Architect: Prof. Franco Stella
Collaborator: Arch. Michelangelo Zucchini

Architect: Prof. Franco Stella
Design Group: FS HUF PG: Franco Stella Berliner Schloss-Humboldt-Forum Projektgemeinschaft GbR (Franco Stella Architetto, Hilmer&Sattler-Albrecht GmbH, gmp GmbH)

The novelty announced at the beginning of the 20th century regarding the ruins of the Campanile of San Marco in Venice by the assertion: “where it was and how it was”, destined to become almost a synonym of reconstruction, was not so much the reproduction of a destroyed monument, as its emerging conflict with the architectural culture of the period: a conflict which lasted for the entire century and which is still alive today, on almost the same terms. The Curators-Restorers of the Old and the Architects of the New, for very different reasons, agree to be against the reconstruction: the first ones because they believe that the ‘old-original’ material is a necessary requirement for the authenticity and monument-value of an old building, the second ones because they think that the ‘new-original’ form is a necessary requirement for the authenticity and modernity of a new building. Despite the adversity of the modern theories of design as well as of restoration, the reconstruction of the monuments destroyed by wars or natural disasters has been largely practiced in European cities: in particular, almost all the residence-palaces of the German cities, destroyed  during World War II, have been rebuilt at different times. I believe that the opportunity of reconstruction should be based, case by case, on the importance of the lost building for the collective memory and for the identity of a city. The civil and urban-architectural importance of the Berlin Palace justifies its reconstruction.

“The Palace was not in Berlin, Berlin was the Palace”: the writer Wolf Jobst Siedler summarized in 1991 the importance of the Palace for the city of Berlin in this sentence, which has been often cited afterwards. In 1443, when Prince Frederick II laid the first stone of his fortress-residence besides the Spree, the ‘double city’ of Berlin and Cölln had a few thousand inhabitants. One can say that the Palace of the sovereigns influenced in Berlin, more than in any other great European city, the forms of the urban growth. The main squares, streets and buildings of Berlin’s Centre had the Palace as a point of reference: they are almost all still standing, because the damaged ones by the war were restored or rebuilt, and the built ones at the time of the GDR have been demolished.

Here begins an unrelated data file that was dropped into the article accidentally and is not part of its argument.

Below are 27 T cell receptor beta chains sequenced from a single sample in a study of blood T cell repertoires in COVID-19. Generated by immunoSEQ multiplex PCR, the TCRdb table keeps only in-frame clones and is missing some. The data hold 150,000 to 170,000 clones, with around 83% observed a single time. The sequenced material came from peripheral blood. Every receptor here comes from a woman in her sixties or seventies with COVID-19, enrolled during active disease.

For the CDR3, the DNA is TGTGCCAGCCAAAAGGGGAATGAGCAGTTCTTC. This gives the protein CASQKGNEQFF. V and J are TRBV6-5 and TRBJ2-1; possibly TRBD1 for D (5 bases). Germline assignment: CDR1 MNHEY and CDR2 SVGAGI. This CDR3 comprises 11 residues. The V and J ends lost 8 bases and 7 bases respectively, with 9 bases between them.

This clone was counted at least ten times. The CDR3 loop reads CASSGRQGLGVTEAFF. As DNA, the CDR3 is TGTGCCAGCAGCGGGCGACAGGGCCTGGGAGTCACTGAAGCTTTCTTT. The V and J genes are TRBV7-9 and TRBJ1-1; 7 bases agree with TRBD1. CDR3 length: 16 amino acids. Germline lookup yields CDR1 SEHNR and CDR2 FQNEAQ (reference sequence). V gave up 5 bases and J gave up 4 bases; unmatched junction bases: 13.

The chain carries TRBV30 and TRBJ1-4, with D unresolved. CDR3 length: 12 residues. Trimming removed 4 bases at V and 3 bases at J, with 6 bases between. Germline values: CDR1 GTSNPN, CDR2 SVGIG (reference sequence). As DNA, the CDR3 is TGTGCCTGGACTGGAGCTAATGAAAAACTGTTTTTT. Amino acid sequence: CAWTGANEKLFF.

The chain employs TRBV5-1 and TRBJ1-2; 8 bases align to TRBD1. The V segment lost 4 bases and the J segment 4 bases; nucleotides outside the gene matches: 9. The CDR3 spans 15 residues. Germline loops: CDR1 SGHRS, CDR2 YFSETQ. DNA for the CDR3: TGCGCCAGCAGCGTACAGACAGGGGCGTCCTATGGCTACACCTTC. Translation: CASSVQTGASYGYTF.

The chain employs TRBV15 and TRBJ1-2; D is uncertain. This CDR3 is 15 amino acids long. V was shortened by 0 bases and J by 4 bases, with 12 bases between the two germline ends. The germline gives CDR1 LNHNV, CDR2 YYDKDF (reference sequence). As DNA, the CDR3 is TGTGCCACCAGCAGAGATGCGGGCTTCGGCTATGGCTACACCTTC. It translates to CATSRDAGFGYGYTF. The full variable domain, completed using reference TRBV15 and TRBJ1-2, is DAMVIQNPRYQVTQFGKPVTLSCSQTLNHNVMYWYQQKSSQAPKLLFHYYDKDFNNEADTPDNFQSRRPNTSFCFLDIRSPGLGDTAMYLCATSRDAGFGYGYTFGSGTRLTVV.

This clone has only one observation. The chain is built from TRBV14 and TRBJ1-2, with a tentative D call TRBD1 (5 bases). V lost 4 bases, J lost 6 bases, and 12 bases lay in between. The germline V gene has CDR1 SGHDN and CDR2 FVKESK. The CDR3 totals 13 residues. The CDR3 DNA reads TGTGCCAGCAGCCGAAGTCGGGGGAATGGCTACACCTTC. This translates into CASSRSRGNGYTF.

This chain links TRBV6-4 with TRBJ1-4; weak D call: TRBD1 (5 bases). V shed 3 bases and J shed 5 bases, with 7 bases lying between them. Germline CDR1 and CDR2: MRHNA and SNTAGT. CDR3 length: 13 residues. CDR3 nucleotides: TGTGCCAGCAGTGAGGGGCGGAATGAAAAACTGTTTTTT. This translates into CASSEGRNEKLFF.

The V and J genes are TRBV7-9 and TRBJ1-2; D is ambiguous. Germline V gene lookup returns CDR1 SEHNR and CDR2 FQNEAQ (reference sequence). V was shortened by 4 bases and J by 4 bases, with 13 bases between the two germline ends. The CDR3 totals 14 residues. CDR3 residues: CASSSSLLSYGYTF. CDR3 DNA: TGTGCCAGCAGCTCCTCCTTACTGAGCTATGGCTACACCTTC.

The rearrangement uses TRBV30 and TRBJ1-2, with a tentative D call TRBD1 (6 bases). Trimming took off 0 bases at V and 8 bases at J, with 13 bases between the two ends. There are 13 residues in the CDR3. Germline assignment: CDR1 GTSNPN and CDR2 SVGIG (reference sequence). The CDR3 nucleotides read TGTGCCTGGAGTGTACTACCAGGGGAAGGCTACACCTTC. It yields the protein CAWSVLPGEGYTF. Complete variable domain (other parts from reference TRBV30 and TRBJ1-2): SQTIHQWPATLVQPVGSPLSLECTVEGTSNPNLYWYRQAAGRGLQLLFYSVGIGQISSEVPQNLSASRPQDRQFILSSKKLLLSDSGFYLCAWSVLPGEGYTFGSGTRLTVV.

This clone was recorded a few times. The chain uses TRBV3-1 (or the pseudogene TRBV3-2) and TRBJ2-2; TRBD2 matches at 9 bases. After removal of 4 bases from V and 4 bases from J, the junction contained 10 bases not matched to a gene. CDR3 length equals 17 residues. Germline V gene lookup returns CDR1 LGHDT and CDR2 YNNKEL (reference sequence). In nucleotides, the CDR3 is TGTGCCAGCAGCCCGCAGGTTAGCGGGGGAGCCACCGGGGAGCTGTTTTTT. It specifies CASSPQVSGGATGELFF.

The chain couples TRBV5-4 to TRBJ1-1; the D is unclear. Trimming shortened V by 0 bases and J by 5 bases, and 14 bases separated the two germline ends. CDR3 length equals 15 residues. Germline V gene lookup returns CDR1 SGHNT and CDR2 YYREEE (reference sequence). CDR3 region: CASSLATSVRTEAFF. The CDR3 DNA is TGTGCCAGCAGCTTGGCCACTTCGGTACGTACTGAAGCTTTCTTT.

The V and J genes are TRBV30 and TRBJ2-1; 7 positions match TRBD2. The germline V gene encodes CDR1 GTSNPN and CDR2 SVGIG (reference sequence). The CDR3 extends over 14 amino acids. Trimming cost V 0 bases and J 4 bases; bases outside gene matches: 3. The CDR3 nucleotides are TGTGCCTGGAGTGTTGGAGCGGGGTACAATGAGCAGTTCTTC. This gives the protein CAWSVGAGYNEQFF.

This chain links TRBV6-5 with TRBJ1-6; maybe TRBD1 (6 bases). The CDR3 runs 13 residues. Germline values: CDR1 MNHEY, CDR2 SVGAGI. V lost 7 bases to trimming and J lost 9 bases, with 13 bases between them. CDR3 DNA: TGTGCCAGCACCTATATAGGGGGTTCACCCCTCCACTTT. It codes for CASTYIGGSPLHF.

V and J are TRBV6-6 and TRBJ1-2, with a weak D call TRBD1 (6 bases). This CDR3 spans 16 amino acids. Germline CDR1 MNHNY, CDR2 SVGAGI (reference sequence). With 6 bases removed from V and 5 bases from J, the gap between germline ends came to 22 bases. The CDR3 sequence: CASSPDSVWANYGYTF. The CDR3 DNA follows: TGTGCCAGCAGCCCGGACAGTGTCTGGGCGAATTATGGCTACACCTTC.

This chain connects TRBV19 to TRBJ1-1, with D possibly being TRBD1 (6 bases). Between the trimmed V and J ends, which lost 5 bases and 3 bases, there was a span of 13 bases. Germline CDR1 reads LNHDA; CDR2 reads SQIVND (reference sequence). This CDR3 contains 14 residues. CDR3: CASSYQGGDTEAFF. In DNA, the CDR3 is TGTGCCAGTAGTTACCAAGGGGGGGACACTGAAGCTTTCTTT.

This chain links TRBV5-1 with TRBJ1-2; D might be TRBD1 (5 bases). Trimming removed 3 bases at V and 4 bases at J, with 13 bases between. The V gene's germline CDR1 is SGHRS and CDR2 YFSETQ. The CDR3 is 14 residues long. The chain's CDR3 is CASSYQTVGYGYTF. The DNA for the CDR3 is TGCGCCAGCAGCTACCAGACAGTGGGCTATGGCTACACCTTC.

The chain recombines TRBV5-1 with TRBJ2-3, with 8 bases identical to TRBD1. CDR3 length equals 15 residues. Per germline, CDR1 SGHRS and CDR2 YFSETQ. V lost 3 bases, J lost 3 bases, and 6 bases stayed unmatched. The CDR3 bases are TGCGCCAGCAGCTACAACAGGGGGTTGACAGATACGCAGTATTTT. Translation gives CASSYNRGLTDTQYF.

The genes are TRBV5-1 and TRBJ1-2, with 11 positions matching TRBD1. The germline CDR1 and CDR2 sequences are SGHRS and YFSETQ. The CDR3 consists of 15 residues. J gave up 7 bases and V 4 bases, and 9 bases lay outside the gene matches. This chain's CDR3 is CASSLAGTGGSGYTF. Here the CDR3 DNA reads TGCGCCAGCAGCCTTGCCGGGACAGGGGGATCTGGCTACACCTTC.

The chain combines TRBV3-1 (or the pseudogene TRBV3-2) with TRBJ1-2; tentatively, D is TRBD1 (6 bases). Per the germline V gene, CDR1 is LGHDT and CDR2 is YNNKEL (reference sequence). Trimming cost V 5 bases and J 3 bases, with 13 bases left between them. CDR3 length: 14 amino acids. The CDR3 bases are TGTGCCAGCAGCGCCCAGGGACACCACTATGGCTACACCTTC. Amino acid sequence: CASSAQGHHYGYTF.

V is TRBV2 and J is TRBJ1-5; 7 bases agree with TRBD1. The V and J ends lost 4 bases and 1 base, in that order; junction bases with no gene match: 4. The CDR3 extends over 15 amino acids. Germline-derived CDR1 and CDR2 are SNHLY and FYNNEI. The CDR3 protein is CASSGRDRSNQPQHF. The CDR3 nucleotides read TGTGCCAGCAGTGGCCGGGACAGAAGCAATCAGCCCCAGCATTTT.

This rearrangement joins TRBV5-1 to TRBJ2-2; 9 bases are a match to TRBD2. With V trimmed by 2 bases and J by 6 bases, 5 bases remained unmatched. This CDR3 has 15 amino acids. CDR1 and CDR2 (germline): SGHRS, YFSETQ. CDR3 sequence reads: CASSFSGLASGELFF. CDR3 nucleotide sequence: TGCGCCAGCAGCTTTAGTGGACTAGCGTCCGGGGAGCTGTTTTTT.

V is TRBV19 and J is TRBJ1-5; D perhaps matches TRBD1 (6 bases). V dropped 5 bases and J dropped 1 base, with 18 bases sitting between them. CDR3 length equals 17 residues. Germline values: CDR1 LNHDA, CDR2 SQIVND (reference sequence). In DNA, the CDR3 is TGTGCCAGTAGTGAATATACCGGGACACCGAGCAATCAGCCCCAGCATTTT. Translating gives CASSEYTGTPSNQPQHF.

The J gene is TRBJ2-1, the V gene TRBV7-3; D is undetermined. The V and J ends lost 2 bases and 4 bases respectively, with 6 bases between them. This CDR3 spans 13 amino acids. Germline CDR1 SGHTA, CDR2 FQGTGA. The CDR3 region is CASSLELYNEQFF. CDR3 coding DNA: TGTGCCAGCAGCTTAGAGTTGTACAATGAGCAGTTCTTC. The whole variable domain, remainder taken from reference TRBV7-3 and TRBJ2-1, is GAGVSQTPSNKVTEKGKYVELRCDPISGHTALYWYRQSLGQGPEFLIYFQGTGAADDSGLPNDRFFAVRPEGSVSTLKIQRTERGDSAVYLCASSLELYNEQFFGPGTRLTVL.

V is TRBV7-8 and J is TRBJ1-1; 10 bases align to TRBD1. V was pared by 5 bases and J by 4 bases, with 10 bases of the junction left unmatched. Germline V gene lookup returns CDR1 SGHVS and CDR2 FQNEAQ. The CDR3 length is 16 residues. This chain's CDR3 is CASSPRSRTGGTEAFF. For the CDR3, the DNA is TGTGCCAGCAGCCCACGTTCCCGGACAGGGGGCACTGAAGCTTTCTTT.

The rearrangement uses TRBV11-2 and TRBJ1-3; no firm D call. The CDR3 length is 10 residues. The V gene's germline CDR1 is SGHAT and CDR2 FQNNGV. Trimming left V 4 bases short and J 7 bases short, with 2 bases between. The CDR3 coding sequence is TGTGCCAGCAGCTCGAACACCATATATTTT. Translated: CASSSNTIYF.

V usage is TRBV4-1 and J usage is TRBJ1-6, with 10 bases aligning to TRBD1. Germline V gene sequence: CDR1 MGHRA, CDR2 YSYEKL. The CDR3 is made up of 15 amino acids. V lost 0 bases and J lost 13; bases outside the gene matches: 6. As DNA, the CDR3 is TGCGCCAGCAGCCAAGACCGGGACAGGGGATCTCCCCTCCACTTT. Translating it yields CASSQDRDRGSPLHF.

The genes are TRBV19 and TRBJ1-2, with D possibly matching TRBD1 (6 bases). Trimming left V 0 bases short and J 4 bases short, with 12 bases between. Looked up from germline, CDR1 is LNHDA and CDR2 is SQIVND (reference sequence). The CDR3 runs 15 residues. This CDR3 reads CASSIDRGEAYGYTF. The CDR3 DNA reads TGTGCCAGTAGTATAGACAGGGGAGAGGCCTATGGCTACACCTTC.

The new Palace destined to be the Art and Culture Center ‘Humboldt-Forum’ is a composition of old reconstructed and new constructed elements: it has a base of 185 x120 meters and a height of 30 meters, over which a dome rises up to 70 meters height. According to the decision of the German Parliament in 2002 and to the program of the competition in 2008, the volumes and six façades – three towards the city and three towards the “small courtyard” (Schlüterhof) – of the ‘baroque palace’ and the 19th century dome, have been reconstructed. According to the project, also the three portals facing the “great courtyard” (Eosanderhof) and the façade of the dome have been reconstructed. The new construction consists of five buildings: the new eastern wing facing the Spree, in the area of the oldest constructions of the Palace; the four others buildings – a pair of ‘linear blocks’ and a pair of ‘hall blocks’– are placed inside the building, in the area of the Eosanderhof. The project develops the themes of the architectural identity and civil-urban importance of the lost building: the Palace for the design of the building as a whole; the Piazza for the form and the function of the courtyards; the Town- Gate for the portals; the Wall and the  Columns for the façades. We can say that the new Palace is a building with three courtyards conceived as public squares and six building-gates conceived as town gates.

In order to transform the old Castle-residence of the Brandenburg Princes into the prestigious palace of the Prussian kings, at the end of the 17th century the architect Schlüter redesigned it as a unitary architectural building, with a rectangular plan with four wings, following the example of the renaissance and baroque Italian palaces. Thus a new wing, similar to the other three, should have replaced the heterogeneous buildings overlooking the Spree. The eastern wing of the new building is placed within the boundaries of Schlüter’s projected wing for the achievement of the idea of the palace. Owing to its window-openings with a size similar to that of the portals – about six metres high and three metres wide and one metre and twenty centimetres deep – the façade appears as a ‘wall of triliths’, which evokes the loggias of a public palace.